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Changes in headache could signal brain tumor.

SCOTTSDALE, ARIZ. -- "Red flag" characteristics can help in the diagnosis of brain tumor in patients with headache, Dr. R. Allan Purdy said at a symposium sponsored by the American Headache Society.

Headache is the most common general symptom of brain tumor, but in a prospective study of 183 adult patients, almost all had at least one other neurologic symptom; only 8% had headache as the sole symptom. The longest time any patient had headache without other symptoms was 77 days. Thus "patients with chronic headache for months or years without any other major new symptoms probably do not have a brain tumor," said Dr. Purdy of the Queen Elizabeth II Health Sciences Center, New Halifax, N.S.

Other red flags that should prompt evaluation for brain tumor or other serious or life-threatening causes of headache include:

* Acute new (usually severe) headache, or headache that has changed from prior headaches.

* Headache on exertion.

* Headache onset at night or in the early morning.

* Headache that is progressive in nature.

* Headache that is associated with fever or other systemic symptoms.

* Headache with meningism.

* Headache with new neurologic signs.

* Precipitation of head pain with the Val-salva maneuver (by coughing, sneezing, or bending down).

* Headache in the elderly or children.

Older patients with new-onset headache should be regarded with particular concern. As many as 15% of patients age 65 or over who present to neurologists with new-onset headache are found to have serious pathologies. "New-onset headache in a patient over 50 should invoke consideration of secondary headache disorder requiring specific diagnostic testing," he said.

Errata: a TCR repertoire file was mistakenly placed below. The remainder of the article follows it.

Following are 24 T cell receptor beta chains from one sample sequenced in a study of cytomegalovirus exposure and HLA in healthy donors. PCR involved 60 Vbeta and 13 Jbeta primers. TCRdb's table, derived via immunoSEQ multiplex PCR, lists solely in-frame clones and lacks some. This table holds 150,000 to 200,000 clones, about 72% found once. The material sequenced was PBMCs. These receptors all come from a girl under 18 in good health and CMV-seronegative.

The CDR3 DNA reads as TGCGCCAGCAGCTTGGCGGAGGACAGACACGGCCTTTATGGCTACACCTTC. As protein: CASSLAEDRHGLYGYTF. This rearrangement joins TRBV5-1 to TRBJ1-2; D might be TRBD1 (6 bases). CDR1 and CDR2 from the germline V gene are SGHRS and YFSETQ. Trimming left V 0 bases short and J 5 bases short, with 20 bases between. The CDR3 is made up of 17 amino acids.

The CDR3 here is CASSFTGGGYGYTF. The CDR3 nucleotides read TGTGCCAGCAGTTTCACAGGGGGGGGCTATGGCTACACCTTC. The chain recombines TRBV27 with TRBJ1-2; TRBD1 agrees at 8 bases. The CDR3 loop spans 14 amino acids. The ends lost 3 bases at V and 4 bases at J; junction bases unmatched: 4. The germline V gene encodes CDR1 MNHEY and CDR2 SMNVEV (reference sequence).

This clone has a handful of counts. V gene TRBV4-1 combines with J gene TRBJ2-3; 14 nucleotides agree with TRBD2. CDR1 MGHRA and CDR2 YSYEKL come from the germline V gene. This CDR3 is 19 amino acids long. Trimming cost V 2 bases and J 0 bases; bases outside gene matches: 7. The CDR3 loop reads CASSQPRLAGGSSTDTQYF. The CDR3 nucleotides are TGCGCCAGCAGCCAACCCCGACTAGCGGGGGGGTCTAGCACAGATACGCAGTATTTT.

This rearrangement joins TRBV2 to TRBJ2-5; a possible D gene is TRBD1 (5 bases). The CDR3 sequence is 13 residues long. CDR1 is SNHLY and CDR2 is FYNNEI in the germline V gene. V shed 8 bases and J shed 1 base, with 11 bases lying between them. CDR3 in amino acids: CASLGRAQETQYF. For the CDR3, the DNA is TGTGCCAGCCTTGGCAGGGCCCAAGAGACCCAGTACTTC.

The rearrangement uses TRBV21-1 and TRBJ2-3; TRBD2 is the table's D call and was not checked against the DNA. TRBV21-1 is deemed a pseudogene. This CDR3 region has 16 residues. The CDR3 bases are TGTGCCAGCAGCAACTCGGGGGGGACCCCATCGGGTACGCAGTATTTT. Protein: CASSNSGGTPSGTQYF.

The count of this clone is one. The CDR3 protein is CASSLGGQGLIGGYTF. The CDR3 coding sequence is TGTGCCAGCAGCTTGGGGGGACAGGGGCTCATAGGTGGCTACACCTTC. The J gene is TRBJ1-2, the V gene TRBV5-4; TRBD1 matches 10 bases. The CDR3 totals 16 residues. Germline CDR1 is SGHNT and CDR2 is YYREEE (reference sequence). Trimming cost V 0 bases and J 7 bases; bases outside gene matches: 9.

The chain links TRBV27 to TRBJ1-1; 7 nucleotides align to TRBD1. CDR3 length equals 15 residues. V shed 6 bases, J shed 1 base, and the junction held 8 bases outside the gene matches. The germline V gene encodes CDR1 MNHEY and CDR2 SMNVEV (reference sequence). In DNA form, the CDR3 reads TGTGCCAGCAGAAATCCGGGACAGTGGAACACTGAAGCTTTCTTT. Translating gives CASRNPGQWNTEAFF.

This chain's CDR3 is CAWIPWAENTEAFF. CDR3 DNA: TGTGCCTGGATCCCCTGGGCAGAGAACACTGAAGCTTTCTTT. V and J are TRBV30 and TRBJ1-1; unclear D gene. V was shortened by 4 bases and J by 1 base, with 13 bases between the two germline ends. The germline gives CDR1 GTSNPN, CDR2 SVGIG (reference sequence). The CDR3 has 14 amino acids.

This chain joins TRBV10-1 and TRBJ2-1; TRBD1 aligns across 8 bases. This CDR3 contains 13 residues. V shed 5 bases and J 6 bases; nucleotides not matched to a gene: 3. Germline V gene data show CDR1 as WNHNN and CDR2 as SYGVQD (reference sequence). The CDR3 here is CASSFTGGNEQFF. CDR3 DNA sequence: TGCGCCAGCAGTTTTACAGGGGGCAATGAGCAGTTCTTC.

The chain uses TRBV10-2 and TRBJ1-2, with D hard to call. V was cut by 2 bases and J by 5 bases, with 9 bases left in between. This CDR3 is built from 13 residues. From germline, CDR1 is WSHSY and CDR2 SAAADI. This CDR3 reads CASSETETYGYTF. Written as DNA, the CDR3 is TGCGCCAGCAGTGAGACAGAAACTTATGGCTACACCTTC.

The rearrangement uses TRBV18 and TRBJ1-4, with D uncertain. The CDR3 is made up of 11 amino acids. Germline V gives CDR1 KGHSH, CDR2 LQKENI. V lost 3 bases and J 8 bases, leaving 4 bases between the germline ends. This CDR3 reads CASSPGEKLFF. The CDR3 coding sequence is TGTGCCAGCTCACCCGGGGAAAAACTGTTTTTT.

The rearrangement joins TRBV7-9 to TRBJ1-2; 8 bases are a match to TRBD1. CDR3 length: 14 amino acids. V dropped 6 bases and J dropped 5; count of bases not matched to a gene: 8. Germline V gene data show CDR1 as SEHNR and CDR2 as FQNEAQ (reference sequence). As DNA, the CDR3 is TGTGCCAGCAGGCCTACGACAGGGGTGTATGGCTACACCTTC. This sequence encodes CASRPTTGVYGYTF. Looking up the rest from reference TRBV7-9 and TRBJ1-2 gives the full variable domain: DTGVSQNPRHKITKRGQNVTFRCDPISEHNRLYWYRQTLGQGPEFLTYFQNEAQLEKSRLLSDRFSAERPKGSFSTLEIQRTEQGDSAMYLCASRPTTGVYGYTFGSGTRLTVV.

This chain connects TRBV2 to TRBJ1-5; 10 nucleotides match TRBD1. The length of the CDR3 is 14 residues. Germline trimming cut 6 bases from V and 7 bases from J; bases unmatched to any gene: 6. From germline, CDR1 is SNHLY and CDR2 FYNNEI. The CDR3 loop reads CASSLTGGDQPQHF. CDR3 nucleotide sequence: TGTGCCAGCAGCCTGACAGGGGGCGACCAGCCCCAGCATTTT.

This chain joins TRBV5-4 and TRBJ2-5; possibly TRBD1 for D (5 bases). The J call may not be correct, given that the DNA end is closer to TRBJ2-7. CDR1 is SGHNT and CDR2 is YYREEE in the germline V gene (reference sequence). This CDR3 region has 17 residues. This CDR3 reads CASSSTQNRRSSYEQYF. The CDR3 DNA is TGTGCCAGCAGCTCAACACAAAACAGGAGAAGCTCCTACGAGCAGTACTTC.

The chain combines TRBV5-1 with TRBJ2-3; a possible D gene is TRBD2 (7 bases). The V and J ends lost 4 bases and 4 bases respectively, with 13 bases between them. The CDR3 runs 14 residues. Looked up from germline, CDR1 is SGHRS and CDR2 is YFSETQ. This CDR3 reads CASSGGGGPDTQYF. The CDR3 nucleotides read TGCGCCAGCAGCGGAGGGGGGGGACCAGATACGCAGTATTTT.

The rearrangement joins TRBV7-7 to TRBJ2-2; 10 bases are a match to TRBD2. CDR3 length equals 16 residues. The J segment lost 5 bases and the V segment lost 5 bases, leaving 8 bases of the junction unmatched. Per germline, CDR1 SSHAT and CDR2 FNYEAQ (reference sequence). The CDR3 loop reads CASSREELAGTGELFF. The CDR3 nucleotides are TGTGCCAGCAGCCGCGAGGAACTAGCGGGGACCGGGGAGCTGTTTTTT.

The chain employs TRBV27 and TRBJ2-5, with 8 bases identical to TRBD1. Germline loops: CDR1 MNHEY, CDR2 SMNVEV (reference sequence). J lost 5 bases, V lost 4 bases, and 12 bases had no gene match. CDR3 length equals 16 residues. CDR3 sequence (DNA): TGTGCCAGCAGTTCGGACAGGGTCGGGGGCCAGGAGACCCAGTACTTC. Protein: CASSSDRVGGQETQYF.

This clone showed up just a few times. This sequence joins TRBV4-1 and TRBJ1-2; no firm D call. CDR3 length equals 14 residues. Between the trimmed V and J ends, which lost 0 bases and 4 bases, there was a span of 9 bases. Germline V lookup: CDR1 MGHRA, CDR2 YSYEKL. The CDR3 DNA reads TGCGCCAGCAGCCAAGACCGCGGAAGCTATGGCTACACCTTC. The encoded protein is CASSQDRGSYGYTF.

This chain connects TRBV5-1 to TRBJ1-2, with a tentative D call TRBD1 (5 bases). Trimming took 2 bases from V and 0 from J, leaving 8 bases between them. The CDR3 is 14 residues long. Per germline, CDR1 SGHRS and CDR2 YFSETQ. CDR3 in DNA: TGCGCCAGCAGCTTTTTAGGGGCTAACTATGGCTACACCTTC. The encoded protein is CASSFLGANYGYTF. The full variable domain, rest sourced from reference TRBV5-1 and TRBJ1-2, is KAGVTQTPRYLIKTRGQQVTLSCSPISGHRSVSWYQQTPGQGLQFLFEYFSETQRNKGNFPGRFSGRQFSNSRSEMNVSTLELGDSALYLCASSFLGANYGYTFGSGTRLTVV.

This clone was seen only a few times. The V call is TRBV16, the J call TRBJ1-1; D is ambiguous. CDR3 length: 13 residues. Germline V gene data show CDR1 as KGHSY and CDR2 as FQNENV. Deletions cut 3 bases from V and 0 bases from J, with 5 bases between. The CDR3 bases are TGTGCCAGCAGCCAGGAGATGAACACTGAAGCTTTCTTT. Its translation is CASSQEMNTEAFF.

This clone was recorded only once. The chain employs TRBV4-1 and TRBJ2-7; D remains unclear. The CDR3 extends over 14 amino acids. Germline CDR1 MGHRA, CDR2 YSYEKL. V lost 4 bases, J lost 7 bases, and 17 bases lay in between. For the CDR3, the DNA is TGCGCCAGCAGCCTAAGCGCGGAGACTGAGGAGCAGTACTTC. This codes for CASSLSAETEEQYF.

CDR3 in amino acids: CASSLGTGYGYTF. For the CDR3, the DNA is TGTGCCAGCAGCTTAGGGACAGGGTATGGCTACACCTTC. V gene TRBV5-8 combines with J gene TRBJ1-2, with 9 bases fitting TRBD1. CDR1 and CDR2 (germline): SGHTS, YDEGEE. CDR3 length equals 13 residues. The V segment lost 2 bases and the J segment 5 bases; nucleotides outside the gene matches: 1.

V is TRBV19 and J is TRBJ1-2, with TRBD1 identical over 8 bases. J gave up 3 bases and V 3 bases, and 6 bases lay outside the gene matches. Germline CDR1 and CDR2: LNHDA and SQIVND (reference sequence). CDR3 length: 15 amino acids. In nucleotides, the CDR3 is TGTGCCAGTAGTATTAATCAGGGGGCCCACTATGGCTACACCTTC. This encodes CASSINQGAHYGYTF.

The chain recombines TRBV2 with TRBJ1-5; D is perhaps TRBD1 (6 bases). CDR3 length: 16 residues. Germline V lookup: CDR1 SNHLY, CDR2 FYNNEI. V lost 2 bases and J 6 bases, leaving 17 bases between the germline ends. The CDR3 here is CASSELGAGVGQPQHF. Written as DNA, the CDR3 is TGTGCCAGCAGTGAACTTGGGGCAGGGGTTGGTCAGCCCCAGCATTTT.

It is vital to consider other serious etiologies beyond primary headache disorder or neoplasm, Dr. Purdy stressed. Other possible causes include systemic infection (meningitis, encephalitis), stroke, subarachnoid hemorrhage, systemic disorders (thyroid disease, hypertension, pheochromocytoma), temporal arteritis, traumatic head injury, or serious ophthalmologic and otolaryngologic causes.

In a retrospective review that was conducted by P.A. Forsyth and J.B. Posner, most brain tumor headaches (77%) met criteria for tension-like headache, 9% were migraine-like, and the remaining 14% were mixed (Neurology 43[9]:1678-83, 1993).

Recent studies show that headache is present in 37%-62% of patients presenting with neoplasms. Patients with raised intracranial pressure, larger tumors with more midline shift on imaging studies, and those with a previous history of headache are more likely to present with headache. Headaches also are more common in patients with posterior fossa lesions (which can raise intracranial pressure) and faster growing tumors, and less common in slower growing meningiomas and low-grade gliomas, Dr. Purdy noted.

Location of pain is not considered useful in distinguishing tumor headache from nontumor headache. The increased intracranial pressure caused by neoplasm can cause the patient's headache to be generalized.

Brain tumors are believed to cause headaches as a result of traction on the large blood vessels and dura, as well as direct pressure on cranial and cervical nerve fibers by tumor, Dr. Purdy explained.

Less common headaches associated with brain tumors include cough headache, paroxysmal headaches, and cluster-like headache reported in brain neoplasms such as prolactinoma and lung metastases. "Neurologists should exercise caution in making these unusual primary headache diagnoses and be certain to rule out secondary etiologies," Dr. Purdy said.


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Title Annotation:Pain Medicine
Author:Melville, Nancy A.
Publication:Clinical Psychiatry News
Date:Feb 1, 2004
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